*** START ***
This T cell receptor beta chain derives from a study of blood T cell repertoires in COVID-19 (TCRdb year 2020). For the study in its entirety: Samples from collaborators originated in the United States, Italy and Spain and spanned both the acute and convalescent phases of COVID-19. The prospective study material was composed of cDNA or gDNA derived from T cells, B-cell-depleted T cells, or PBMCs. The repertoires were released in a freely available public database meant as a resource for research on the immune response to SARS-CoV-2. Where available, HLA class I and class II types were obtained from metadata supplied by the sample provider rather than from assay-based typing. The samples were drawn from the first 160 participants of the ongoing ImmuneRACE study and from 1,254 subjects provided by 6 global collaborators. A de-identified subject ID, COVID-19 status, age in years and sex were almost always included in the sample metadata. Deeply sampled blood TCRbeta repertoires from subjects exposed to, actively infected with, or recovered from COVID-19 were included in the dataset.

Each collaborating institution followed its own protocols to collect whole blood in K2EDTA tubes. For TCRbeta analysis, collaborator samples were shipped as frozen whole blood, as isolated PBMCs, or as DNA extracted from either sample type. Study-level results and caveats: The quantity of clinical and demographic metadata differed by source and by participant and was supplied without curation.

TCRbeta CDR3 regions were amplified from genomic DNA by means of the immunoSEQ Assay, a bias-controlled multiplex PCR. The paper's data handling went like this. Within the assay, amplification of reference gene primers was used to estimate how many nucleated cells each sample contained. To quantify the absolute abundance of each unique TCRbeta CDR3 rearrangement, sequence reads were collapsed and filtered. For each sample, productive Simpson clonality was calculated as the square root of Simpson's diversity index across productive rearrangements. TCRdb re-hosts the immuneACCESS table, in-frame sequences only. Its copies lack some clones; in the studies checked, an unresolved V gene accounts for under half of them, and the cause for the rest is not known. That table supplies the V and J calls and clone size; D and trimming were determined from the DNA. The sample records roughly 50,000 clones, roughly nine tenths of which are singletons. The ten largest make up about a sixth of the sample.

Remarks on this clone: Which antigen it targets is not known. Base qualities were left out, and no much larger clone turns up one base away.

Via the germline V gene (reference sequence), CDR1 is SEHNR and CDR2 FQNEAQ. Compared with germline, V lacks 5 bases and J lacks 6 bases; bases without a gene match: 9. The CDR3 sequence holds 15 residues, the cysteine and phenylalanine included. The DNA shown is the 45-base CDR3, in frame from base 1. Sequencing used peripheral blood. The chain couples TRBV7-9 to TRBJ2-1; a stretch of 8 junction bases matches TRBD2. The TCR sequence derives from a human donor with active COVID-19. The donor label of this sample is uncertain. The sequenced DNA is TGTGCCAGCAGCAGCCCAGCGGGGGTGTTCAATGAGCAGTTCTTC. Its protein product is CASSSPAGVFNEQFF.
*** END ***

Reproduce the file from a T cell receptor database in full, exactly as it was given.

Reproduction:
This T cell receptor beta chain derives from a study of blood T cell repertoires in COVID-19 (TCRdb year 2020). For the study in its entirety: Samples from collaborators originated in the United States, Italy and Spain and spanned both the acute and convalescent phases of COVID-19. The prospective study material was composed of cDNA or gDNA derived from T cells, B-cell-depleted T cells, or PBMCs. The repertoires were released in a freely available public database meant as a resource for research on the immune response to SARS-CoV-2. Where available, HLA class I and class II types were obtained from metadata supplied by the sample provider rather than from assay-based typing. The samples were drawn from the first 160 participants of the ongoing ImmuneRACE study and from 1,254 subjects provided by 6 global collaborators. A de-identified subject ID, COVID-19 status, age in years and sex were almost always included in the sample metadata. Deeply sampled blood TCRbeta repertoires from subjects exposed to, actively infected with, or recovered from COVID-19 were included in the dataset.

Each collaborating institution followed its own protocols to collect whole blood in K2EDTA tubes. For TCRbeta analysis, collaborator samples were shipped as frozen whole blood, as isolated PBMCs, or as DNA extracted from either sample type. Study-level results and caveats: The quantity of clinical and demographic metadata differed by source and by participant and was supplied without curation.

TCRbeta CDR3 regions were amplified from genomic DNA by means of the immunoSEQ Assay, a bias-controlled multiplex PCR. The paper's data handling went like this. Within the assay, amplification of reference gene primers was used to estimate how many nucleated cells each sample contained. To quantify the absolute abundance of each unique TCRbeta CDR3 rearrangement, sequence reads were collapsed and filtered. For each sample, productive Simpson clonality was calculated as the square root of Simpson's diversity index across productive rearrangements. TCRdb re-hosts the immuneACCESS table, in-frame sequences only. Its copies lack some clones; in the studies checked, an unresolved V gene accounts for under half of them, and the cause for the rest is not known. That table supplies the V and J calls and clone size; D and trimming were determined from the DNA. The sample records roughly 50,000 clones, roughly nine tenths of which are singletons. The ten largest make up about a sixth of the sample.

Remarks on this clone: Which antigen it targets is not known. Base qualities were left out, and no much larger clone turns up one base away.

Via the germline V gene (reference sequence), CDR1 is SEHNR and CDR2 FQNEAQ. Compared with germline, V lacks 5 bases and J lacks 6 bases; bases without a gene match: 9. The CDR3 sequence holds 15 residues, the cysteine and phenylalanine included. The DNA shown is the 45-base CDR3, in frame from base 1. Sequencing used peripheral blood. The chain couples TRBV7-9 to TRBJ2-1; a stretch of 8 junction bases matches TRBD2. The TCR sequence derives from a human donor with active COVID-19. The donor label of this sample is uncertain. The sequenced DNA is TGTGCCAGCAGCAGCCCAGCGGGGGTGTTCAATGAGCAGTTCTTC. Its protein product is CASSSPAGVFNEQFF.